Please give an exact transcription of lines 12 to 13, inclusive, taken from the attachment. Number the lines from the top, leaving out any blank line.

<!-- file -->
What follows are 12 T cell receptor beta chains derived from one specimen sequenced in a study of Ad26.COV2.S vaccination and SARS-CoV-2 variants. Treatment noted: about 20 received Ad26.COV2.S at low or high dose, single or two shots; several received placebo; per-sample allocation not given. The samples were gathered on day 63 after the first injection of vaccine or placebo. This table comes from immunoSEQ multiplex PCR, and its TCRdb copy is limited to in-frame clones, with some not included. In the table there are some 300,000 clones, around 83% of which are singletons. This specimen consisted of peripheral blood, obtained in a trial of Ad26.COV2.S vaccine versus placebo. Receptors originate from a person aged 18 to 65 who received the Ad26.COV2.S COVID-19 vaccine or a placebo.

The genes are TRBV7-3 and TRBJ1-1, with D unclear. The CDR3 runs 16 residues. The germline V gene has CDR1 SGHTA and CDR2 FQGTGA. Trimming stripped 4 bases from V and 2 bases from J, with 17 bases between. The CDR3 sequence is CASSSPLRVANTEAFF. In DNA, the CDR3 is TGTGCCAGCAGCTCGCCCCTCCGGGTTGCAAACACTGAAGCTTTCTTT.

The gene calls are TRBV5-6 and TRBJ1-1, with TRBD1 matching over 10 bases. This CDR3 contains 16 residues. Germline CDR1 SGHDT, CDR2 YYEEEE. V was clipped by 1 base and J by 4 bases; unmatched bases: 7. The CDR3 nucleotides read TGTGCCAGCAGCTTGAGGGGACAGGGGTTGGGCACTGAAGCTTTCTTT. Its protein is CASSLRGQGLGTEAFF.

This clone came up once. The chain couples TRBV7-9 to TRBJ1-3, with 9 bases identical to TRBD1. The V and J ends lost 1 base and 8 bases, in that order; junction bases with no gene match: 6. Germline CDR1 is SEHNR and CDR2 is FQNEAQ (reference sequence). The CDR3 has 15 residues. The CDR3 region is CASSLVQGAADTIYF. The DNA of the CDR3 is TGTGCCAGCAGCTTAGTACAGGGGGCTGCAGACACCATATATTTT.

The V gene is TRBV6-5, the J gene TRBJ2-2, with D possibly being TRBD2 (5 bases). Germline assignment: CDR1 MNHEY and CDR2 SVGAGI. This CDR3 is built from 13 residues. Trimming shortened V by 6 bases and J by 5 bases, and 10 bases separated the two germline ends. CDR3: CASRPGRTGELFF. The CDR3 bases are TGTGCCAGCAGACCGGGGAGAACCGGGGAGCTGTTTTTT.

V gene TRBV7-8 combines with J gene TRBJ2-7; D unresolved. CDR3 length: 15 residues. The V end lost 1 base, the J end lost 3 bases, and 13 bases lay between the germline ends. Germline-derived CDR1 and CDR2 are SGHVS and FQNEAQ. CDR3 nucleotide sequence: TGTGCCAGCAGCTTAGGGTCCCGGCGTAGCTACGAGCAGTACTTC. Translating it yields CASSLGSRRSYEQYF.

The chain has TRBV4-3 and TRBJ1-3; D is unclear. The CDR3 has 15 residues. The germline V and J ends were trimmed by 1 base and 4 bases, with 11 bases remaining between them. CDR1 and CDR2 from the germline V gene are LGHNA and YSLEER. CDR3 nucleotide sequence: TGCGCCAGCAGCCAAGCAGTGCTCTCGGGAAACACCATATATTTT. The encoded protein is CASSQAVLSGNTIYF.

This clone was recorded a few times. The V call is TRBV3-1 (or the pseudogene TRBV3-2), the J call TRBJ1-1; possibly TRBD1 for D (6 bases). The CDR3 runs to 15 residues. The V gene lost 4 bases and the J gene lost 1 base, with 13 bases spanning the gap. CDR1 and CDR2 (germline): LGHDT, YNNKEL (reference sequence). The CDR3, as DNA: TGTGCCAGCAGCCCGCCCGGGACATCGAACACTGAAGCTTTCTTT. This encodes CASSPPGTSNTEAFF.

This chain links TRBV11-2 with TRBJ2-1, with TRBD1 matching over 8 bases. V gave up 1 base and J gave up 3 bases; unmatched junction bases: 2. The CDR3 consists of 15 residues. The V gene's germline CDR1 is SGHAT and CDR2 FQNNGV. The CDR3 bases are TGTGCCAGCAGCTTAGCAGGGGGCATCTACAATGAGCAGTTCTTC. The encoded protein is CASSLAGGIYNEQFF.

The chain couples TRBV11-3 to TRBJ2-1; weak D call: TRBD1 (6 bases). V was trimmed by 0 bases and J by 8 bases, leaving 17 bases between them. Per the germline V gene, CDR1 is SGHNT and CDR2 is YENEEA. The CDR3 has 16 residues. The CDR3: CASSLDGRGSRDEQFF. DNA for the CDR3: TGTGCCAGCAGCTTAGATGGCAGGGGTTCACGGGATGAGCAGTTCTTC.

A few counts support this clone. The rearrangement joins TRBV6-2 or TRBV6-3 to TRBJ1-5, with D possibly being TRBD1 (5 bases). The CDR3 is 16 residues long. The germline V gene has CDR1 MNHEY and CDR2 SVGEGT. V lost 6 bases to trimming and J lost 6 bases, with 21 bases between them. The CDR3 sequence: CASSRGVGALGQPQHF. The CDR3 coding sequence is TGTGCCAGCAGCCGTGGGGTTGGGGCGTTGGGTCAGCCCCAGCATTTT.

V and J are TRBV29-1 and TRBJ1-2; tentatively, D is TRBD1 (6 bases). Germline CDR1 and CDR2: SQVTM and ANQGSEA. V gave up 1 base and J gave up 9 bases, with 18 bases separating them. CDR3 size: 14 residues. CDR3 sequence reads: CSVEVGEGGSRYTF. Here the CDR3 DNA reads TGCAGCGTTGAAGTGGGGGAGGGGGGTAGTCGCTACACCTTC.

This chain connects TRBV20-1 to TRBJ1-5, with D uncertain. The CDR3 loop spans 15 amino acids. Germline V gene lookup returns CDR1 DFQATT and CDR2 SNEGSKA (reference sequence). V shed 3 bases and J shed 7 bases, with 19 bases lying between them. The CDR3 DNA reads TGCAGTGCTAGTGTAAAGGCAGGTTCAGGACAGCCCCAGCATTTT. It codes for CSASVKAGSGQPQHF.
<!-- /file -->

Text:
V and J are TRBV29-1 and TRBJ1-2; tentatively, D is TRBD1 (6 bases). Germline CDR1 and CDR2: SQVTM and ANQGSEA. V gave up 1 base and J gave up 9 bases, with 18 bases separating them. CDR3 size: 14 residues. CDR3 sequence reads: CSVEVGEGGSRYTF. Here the CDR3 DNA reads TGCAGCGTTGAAGTGGGGGAGGGGGGTAGTCGCTACACCTTC.

This chain connects TRBV20-1 to TRBJ1-5, with D uncertain. The CDR3 loop spans 15 amino acids. Germline V gene lookup returns CDR1 DFQATT and CDR2 SNEGSKA (reference sequence). V shed 3 bases and J shed 7 bases, with 19 bases lying between them. The CDR3 DNA reads TGCAGTGCTAGTGTAAAGGCAGGTTCAGGACAGCCCCAGCATTTT. It codes for CSASVKAGSGQPQHF.